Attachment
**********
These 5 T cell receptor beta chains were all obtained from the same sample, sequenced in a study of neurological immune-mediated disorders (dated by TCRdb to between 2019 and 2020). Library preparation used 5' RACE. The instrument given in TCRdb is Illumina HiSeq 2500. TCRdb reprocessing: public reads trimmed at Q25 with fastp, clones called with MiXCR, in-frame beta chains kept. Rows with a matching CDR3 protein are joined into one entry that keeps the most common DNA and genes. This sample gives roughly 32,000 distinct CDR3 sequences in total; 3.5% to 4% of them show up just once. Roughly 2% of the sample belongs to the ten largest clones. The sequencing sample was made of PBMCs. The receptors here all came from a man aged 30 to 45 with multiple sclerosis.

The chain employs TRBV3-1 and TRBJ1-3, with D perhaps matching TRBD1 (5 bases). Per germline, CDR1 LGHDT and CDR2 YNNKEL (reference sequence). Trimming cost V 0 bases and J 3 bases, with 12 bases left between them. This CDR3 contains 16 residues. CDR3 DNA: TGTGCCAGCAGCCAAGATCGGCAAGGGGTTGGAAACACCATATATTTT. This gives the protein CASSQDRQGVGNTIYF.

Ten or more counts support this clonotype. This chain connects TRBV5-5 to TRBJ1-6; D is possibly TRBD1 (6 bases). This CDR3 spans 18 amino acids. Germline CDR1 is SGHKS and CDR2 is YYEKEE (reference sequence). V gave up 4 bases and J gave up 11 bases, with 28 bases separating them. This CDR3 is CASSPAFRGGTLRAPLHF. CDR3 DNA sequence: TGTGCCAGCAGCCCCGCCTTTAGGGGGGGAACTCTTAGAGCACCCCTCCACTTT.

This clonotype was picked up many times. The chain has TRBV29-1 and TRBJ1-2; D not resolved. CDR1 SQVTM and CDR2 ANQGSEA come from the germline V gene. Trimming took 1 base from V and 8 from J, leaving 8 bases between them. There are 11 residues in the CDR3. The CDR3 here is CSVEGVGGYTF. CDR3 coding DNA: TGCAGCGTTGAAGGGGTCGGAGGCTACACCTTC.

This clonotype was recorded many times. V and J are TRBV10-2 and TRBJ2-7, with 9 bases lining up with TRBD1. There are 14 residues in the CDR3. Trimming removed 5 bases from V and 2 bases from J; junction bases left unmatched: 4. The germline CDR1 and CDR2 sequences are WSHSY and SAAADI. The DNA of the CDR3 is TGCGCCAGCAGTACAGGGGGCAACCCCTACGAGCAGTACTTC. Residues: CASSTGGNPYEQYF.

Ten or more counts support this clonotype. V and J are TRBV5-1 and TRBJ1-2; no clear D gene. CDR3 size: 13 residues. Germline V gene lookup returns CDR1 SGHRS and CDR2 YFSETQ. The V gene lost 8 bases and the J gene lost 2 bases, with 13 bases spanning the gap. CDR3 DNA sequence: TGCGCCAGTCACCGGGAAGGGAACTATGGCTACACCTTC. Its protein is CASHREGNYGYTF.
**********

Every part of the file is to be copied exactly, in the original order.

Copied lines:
These 5 T cell receptor beta chains were all obtained from the same sample, sequenced in a study of neurological immune-mediated disorders (dated by TCRdb to between 2019 and 2020). Library preparation used 5' RACE. The instrument given in TCRdb is Illumina HiSeq 2500. TCRdb reprocessing: public reads trimmed at Q25 with fastp, clones called with MiXCR, in-frame beta chains kept. Rows with a matching CDR3 protein are joined into one entry that keeps the most common DNA and genes. This sample gives roughly 32,000 distinct CDR3 sequences in total; 3.5% to 4% of them show up just once. Roughly 2% of the sample belongs to the ten largest clones. The sequencing sample was made of PBMCs. The receptors here all came from a man aged 30 to 45 with multiple sclerosis.

The chain employs TRBV3-1 and TRBJ1-3, with D perhaps matching TRBD1 (5 bases). Per germline, CDR1 LGHDT and CDR2 YNNKEL (reference sequence). Trimming cost V 0 bases and J 3 bases, with 12 bases left between them. This CDR3 contains 16 residues. CDR3 DNA: TGTGCCAGCAGCCAAGATCGGCAAGGGGTTGGAAACACCATATATTTT. This gives the protein CASSQDRQGVGNTIYF.

Ten or more counts support this clonotype. This chain connects TRBV5-5 to TRBJ1-6; D is possibly TRBD1 (6 bases). This CDR3 spans 18 amino acids. Germline CDR1 is SGHKS and CDR2 is YYEKEE (reference sequence). V gave up 4 bases and J gave up 11 bases, with 28 bases separating them. This CDR3 is CASSPAFRGGTLRAPLHF. CDR3 DNA sequence: TGTGCCAGCAGCCCCGCCTTTAGGGGGGGAACTCTTAGAGCACCCCTCCACTTT.

This clonotype was picked up many times. The chain has TRBV29-1 and TRBJ1-2; D not resolved. CDR1 SQVTM and CDR2 ANQGSEA come from the germline V gene. Trimming took 1 base from V and 8 from J, leaving 8 bases between them. There are 11 residues in the CDR3. The CDR3 here is CSVEGVGGYTF. CDR3 coding DNA: TGCAGCGTTGAAGGGGTCGGAGGCTACACCTTC.

This clonotype was recorded many times. V and J are TRBV10-2 and TRBJ2-7, with 9 bases lining up with TRBD1. There are 14 residues in the CDR3. Trimming removed 5 bases from V and 2 bases from J; junction bases left unmatched: 4. The germline CDR1 and CDR2 sequences are WSHSY and SAAADI. The DNA of the CDR3 is TGCGCCAGCAGTACAGGGGGCAACCCCTACGAGCAGTACTTC. Residues: CASSTGGNPYEQYF.

Ten or more counts support this clonotype. V and J are TRBV5-1 and TRBJ1-2; no clear D gene. CDR3 size: 13 residues. Germline V gene lookup returns CDR1 SGHRS and CDR2 YFSETQ. The V gene lost 8 bases and the J gene lost 2 bases, with 13 bases spanning the gap. CDR3 DNA sequence: TGCGCCAGTCACCGGGAAGGGAACTATGGCTACACCTTC. Its protein is CASHREGNYGYTF.